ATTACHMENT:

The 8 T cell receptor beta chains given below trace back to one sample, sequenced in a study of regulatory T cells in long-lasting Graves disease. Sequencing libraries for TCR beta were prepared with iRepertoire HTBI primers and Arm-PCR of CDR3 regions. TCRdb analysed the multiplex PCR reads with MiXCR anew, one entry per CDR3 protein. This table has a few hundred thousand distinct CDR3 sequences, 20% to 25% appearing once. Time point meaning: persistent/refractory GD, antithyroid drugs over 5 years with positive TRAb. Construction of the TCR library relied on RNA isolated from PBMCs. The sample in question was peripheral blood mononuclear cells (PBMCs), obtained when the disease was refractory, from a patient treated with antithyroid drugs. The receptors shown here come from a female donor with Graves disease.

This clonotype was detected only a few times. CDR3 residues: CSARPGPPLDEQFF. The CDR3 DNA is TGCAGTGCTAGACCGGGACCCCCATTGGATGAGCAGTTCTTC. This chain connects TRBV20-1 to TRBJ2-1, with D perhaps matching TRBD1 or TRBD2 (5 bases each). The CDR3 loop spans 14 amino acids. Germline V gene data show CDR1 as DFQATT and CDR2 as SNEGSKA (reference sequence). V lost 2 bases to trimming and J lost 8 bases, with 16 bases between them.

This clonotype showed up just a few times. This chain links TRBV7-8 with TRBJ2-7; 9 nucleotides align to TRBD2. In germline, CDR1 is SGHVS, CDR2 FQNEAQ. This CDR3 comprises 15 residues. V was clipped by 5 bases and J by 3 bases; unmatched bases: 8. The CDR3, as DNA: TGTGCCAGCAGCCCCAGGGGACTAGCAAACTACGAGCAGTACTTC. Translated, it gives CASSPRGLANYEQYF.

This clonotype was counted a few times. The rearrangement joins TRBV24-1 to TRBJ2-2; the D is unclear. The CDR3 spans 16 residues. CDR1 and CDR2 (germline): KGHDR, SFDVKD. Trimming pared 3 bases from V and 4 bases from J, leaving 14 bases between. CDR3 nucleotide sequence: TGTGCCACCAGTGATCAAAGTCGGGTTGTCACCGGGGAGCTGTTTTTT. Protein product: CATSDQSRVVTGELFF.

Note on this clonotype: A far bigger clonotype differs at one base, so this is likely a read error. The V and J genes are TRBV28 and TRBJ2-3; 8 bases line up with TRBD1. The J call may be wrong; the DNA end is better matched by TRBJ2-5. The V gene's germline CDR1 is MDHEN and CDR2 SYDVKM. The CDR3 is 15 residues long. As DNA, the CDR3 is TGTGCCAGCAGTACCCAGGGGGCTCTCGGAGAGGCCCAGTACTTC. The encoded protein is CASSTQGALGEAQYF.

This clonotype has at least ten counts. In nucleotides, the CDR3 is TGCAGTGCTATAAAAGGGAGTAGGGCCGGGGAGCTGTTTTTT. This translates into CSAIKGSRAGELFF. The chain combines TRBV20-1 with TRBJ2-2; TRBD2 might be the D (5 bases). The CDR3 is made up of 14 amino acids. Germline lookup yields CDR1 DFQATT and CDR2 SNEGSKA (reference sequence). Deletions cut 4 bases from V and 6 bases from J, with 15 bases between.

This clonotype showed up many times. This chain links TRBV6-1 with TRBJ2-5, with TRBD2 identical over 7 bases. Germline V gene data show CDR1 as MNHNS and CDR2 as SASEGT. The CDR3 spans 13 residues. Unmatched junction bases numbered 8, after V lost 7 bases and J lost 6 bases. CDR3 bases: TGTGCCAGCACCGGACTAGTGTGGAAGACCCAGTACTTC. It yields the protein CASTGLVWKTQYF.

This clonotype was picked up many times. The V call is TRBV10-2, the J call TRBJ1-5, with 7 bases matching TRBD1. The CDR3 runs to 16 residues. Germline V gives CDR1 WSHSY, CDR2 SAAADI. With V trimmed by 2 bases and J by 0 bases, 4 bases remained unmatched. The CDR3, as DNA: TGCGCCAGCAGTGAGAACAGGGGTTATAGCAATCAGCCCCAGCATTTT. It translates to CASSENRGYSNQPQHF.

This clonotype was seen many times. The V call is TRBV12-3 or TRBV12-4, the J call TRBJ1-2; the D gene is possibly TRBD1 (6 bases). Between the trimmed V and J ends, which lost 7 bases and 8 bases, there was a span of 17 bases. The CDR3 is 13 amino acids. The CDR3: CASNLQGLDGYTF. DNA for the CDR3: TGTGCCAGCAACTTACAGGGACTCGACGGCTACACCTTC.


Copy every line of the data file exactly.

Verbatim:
The 8 T cell receptor beta chains given below trace back to one sample, sequenced in a study of regulatory T cells in long-lasting Graves disease. Sequencing libraries for TCR beta were prepared with iRepertoire HTBI primers and Arm-PCR of CDR3 regions. TCRdb analysed the multiplex PCR reads with MiXCR anew, one entry per CDR3 protein. This table has a few hundred thousand distinct CDR3 sequences, 20% to 25% appearing once. Time point meaning: persistent/refractory GD, antithyroid drugs over 5 years with positive TRAb. Construction of the TCR library relied on RNA isolated from PBMCs. The sample in question was peripheral blood mononuclear cells (PBMCs), obtained when the disease was refractory, from a patient treated with antithyroid drugs. The receptors shown here come from a female donor with Graves disease.

This clonotype was detected only a few times. CDR3 residues: CSARPGPPLDEQFF. The CDR3 DNA is TGCAGTGCTAGACCGGGACCCCCATTGGATGAGCAGTTCTTC. This chain connects TRBV20-1 to TRBJ2-1, with D perhaps matching TRBD1 or TRBD2 (5 bases each). The CDR3 loop spans 14 amino acids. Germline V gene data show CDR1 as DFQATT and CDR2 as SNEGSKA (reference sequence). V lost 2 bases to trimming and J lost 8 bases, with 16 bases between them.

This clonotype showed up just a few times. This chain links TRBV7-8 with TRBJ2-7; 9 nucleotides align to TRBD2. In germline, CDR1 is SGHVS, CDR2 FQNEAQ. This CDR3 comprises 15 residues. V was clipped by 5 bases and J by 3 bases; unmatched bases: 8. The CDR3, as DNA: TGTGCCAGCAGCCCCAGGGGACTAGCAAACTACGAGCAGTACTTC. Translated, it gives CASSPRGLANYEQYF.

This clonotype was counted a few times. The rearrangement joins TRBV24-1 to TRBJ2-2; the D is unclear. The CDR3 spans 16 residues. CDR1 and CDR2 (germline): KGHDR, SFDVKD. Trimming pared 3 bases from V and 4 bases from J, leaving 14 bases between. CDR3 nucleotide sequence: TGTGCCACCAGTGATCAAAGTCGGGTTGTCACCGGGGAGCTGTTTTTT. Protein product: CATSDQSRVVTGELFF.

Note on this clonotype: A far bigger clonotype differs at one base, so this is likely a read error. The V and J genes are TRBV28 and TRBJ2-3; 8 bases line up with TRBD1. The J call may be wrong; the DNA end is better matched by TRBJ2-5. The V gene's germline CDR1 is MDHEN and CDR2 SYDVKM. The CDR3 is 15 residues long. As DNA, the CDR3 is TGTGCCAGCAGTACCCAGGGGGCTCTCGGAGAGGCCCAGTACTTC. The encoded protein is CASSTQGALGEAQYF.

This clonotype has at least ten counts. In nucleotides, the CDR3 is TGCAGTGCTATAAAAGGGAGTAGGGCCGGGGAGCTGTTTTTT. This translates into CSAIKGSRAGELFF. The chain combines TRBV20-1 with TRBJ2-2; TRBD2 might be the D (5 bases). The CDR3 is made up of 14 amino acids. Germline lookup yields CDR1 DFQATT and CDR2 SNEGSKA (reference sequence). Deletions cut 4 bases from V and 6 bases from J, with 15 bases between.

This clonotype showed up many times. This chain links TRBV6-1 with TRBJ2-5, with TRBD2 identical over 7 bases. Germline V gene data show CDR1 as MNHNS and CDR2 as SASEGT. The CDR3 spans 13 residues. Unmatched junction bases numbered 8, after V lost 7 bases and J lost 6 bases. CDR3 bases: TGTGCCAGCACCGGACTAGTGTGGAAGACCCAGTACTTC. It yields the protein CASTGLVWKTQYF.

This clonotype was picked up many times. The V call is TRBV10-2, the J call TRBJ1-5, with 7 bases matching TRBD1. The CDR3 runs to 16 residues. Germline V gives CDR1 WSHSY, CDR2 SAAADI. With V trimmed by 2 bases and J by 0 bases, 4 bases remained unmatched. The CDR3, as DNA: TGCGCCAGCAGTGAGAACAGGGGTTATAGCAATCAGCCCCAGCATTTT. It translates to CASSENRGYSNQPQHF.

This clonotype was seen many times. The V call is TRBV12-3 or TRBV12-4, the J call TRBJ1-2; the D gene is possibly TRBD1 (6 bases). Between the trimmed V and J ends, which lost 7 bases and 8 bases, there was a span of 17 bases. The CDR3 is 13 amino acids. The CDR3: CASNLQGLDGYTF. DNA for the CDR3: TGTGCCAGCAACTTACAGGGACTCGACGGCTACACCTTC.